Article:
Breaking-Brand

We’re all very big fans of AMC’s Breaking Bad here at ZoCo Design, and we thought it might be fun to look at branding through the eyes of Walter “Heisenberg” White. Walter White is inarguably television’s most notorious producer of methamphetamine, and what sets him apart from his competition are his impeccably high quality standards. To him, It’s not just about cooking meth, it’s about being the best at it. And his clientele knows that they’re getting the best because Walter White has established a reputation for himself by cooking the purest crystal in the world, and by making his meth blue (his signature brand element—pun intended!).

So what is a brand?

A brand is a collection of perceptions about a product, service, experience or organization in the mind of the consumer. Every brand has a set of standards outlining ways to ensure brand consistency. For example, what colors may be used, what typography is appropriate, or how small an identifier or logo can be without sacrificing brand integrity.

Take Coca-Cola, for instance. Because their red color is specific to their brand, it’s immediately apparent when you see a Coke bottle on shelves that what you are looking at is clearly a product from the Coca-Cola Company. Their style is unique and instantly recognizable, which helps keep their brand consistent.

Can you imagine Coca-Cola being shipped and sold in purple bottles? It’s difficult to envision because it’s not consistent with the Coca-Cola brand. When branding guidelines are not followed, confusion and dilution of the brand follow.

Arguably the worst side-effect to inconsistent branding is how your company may be perceived by clients. If your company’s message isn’t clear and consistent, you could lose your clients’ trust, and with it brandy equity. You certainly don’t want clients questioning your company’s value and commitment.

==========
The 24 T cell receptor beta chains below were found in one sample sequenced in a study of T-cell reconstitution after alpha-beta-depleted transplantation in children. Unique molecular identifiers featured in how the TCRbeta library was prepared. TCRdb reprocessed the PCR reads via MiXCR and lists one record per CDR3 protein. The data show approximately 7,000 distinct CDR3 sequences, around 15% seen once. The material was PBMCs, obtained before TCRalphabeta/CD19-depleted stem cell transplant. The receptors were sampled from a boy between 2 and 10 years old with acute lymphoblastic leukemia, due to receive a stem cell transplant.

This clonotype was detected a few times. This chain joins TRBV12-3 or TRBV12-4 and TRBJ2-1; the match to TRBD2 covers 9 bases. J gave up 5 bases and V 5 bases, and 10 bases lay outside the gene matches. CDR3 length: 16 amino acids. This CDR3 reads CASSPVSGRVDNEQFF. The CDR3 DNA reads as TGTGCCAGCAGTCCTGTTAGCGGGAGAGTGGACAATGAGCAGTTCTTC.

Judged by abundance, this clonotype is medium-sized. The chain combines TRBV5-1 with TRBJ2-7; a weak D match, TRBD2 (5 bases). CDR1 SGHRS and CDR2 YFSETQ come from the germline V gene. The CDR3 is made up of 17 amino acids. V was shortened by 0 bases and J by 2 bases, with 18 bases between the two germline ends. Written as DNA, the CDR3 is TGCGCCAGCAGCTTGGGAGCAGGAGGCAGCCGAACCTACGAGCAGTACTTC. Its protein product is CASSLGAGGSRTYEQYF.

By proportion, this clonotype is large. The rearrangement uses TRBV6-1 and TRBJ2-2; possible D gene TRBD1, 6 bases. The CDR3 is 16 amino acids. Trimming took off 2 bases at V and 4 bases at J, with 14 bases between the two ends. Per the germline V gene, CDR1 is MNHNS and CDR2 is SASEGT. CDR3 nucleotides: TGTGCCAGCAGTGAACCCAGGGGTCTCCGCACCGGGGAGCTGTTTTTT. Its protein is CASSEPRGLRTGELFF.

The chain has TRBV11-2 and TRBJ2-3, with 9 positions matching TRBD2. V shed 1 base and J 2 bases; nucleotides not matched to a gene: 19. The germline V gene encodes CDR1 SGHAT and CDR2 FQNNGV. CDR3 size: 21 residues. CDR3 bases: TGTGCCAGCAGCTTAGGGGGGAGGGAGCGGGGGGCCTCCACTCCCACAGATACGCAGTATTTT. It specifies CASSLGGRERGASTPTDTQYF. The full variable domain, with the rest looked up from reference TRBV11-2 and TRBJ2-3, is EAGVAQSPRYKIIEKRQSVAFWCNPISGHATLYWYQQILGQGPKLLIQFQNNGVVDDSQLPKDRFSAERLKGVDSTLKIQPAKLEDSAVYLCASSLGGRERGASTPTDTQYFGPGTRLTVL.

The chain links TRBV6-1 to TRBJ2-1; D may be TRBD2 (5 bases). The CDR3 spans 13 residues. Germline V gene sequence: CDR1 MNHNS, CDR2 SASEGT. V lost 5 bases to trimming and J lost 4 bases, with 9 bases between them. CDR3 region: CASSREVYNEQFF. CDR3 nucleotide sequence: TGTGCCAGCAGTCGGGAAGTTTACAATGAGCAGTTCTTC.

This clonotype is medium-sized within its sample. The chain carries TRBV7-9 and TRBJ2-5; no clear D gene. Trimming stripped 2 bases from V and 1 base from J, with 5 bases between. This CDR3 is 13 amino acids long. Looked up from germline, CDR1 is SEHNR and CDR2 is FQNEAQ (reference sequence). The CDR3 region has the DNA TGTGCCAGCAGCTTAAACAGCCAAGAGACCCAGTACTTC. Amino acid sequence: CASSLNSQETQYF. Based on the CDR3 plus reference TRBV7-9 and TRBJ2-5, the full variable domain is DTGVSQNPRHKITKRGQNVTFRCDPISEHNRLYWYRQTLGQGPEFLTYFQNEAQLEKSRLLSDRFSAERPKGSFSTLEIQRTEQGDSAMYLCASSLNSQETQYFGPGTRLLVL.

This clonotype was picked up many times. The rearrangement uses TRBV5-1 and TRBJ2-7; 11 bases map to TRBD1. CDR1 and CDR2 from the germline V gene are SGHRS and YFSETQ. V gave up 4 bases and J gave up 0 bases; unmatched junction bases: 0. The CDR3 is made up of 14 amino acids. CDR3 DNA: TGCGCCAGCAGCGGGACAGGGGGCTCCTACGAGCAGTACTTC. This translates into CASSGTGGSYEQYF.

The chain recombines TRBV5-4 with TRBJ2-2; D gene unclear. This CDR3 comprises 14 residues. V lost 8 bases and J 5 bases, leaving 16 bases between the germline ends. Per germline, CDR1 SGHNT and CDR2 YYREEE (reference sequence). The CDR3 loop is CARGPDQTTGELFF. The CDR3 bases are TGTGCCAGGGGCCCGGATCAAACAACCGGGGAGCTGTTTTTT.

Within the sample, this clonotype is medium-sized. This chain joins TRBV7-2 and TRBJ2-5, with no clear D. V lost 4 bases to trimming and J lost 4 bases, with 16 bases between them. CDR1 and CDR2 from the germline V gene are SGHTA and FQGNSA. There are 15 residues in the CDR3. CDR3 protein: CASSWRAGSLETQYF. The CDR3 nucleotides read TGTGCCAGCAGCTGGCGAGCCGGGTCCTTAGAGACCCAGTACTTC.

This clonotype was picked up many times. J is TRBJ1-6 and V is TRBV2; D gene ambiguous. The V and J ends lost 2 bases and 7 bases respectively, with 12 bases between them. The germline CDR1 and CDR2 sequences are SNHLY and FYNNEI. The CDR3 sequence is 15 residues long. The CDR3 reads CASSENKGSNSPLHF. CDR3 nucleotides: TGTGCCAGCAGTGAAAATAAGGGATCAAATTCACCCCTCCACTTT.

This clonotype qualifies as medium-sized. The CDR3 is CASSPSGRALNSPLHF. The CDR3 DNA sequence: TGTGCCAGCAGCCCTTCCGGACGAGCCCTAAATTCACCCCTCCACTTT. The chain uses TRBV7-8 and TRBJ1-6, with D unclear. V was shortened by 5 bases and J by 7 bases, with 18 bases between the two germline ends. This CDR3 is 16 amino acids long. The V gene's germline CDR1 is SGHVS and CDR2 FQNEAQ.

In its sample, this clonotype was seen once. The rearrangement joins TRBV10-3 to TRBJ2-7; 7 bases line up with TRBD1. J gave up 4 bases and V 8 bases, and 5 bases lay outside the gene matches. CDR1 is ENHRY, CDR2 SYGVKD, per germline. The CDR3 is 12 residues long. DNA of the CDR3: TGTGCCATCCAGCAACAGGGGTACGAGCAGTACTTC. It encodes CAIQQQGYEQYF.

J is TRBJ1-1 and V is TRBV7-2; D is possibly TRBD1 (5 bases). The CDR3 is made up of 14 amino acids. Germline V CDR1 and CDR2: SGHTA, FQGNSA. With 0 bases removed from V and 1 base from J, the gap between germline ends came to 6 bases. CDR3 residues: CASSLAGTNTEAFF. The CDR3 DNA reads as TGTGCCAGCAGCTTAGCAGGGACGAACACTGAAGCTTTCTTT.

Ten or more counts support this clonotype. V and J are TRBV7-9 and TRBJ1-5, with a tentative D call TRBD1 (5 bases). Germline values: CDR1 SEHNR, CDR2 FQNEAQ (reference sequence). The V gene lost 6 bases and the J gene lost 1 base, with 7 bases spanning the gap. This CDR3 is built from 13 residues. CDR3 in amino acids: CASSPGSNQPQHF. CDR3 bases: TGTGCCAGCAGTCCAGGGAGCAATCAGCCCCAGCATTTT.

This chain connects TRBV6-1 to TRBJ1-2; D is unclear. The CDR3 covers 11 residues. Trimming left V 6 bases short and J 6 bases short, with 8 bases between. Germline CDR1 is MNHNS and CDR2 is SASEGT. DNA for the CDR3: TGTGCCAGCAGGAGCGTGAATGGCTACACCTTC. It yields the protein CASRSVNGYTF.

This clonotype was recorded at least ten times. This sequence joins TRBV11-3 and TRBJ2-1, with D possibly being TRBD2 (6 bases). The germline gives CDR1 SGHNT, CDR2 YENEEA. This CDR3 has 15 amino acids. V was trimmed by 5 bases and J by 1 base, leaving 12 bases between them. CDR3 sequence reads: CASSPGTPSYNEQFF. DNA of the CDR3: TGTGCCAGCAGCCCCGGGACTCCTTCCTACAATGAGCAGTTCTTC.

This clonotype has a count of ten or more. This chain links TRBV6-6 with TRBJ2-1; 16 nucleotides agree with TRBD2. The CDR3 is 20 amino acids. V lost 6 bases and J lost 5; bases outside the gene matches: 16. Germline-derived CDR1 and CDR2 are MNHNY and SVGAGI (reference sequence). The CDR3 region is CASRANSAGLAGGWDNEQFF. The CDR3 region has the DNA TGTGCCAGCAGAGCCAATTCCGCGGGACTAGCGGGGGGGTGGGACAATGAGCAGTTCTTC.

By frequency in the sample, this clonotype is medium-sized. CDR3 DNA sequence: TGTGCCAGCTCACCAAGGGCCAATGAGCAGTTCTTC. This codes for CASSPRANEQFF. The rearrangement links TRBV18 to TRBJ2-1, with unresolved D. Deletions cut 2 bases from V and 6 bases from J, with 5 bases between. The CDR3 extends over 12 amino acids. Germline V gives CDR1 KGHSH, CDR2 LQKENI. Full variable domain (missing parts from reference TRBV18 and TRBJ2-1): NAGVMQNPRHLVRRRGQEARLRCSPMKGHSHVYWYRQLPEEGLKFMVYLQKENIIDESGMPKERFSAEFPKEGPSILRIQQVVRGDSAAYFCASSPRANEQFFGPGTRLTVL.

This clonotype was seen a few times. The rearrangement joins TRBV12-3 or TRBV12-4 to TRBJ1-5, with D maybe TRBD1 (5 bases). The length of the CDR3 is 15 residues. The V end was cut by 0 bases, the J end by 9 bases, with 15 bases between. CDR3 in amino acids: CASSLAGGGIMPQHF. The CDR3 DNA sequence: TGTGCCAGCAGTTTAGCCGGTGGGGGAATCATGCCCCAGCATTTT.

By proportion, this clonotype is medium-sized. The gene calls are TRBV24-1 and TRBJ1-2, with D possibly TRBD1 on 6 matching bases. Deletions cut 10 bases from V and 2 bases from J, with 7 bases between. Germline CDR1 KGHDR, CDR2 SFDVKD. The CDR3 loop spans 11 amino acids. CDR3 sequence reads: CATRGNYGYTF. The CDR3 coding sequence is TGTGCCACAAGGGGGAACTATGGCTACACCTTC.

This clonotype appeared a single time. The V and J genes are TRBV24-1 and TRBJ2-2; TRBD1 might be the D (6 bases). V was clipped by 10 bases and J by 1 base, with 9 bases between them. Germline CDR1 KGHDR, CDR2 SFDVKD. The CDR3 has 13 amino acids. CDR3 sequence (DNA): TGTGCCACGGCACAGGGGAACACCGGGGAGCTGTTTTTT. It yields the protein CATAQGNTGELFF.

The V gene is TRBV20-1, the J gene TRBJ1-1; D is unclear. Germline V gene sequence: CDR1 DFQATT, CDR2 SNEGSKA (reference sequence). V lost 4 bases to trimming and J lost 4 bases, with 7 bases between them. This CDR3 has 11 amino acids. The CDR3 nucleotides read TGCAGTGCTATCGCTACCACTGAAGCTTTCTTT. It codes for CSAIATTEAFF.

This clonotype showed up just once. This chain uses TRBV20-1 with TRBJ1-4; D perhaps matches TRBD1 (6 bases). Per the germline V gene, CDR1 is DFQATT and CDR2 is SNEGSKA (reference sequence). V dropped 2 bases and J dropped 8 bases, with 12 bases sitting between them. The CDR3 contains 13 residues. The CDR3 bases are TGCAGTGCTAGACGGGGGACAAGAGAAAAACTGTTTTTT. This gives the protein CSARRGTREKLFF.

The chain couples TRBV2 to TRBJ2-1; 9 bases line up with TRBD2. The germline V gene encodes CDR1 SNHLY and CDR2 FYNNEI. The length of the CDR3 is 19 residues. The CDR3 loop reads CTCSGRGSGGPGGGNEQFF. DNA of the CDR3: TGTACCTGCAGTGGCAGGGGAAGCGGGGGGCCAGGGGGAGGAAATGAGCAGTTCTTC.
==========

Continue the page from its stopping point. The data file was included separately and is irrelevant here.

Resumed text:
Additionally, inconsistent branding can lead to the perception of poor quality. Consider each element to your brand part of a much larger puzzle; a puzzle that comes together to showcase what your company is all about. Every piece of that puzzle, from marketing materials, to email, to Facebook posts should be connected and branded accordingly. Without a cohesive brand aspect for each piece, the impression that you leave with your clients may not be the best or as strong as it could (and should!) be.

Consistent branding does not mean that each piece of your puzzle must look identical, but there should be standards in place to ensure your branding is consistent. That’s why brand guidelines exist in the first place, and why it’s a good idea for your company to have them. A direct mailer, website, business card, email, etc. should look like they belong to the same family or relate to each other in some fashion.

Be aware of your company’s brand guidelines and be sure you’re applying them accordingly. Successful branding programs unite employees, build loyalty with customers and establish an emotional connection beyond the typical product or service experience. So while you’re (hopefully) not cooking methamphetamine, it’s not a bad idea to adopt Walt’s high standards for excellence, and following your company’s guidelines is a good way to start.

Yeah, branding, b***h!

October 31, 2014
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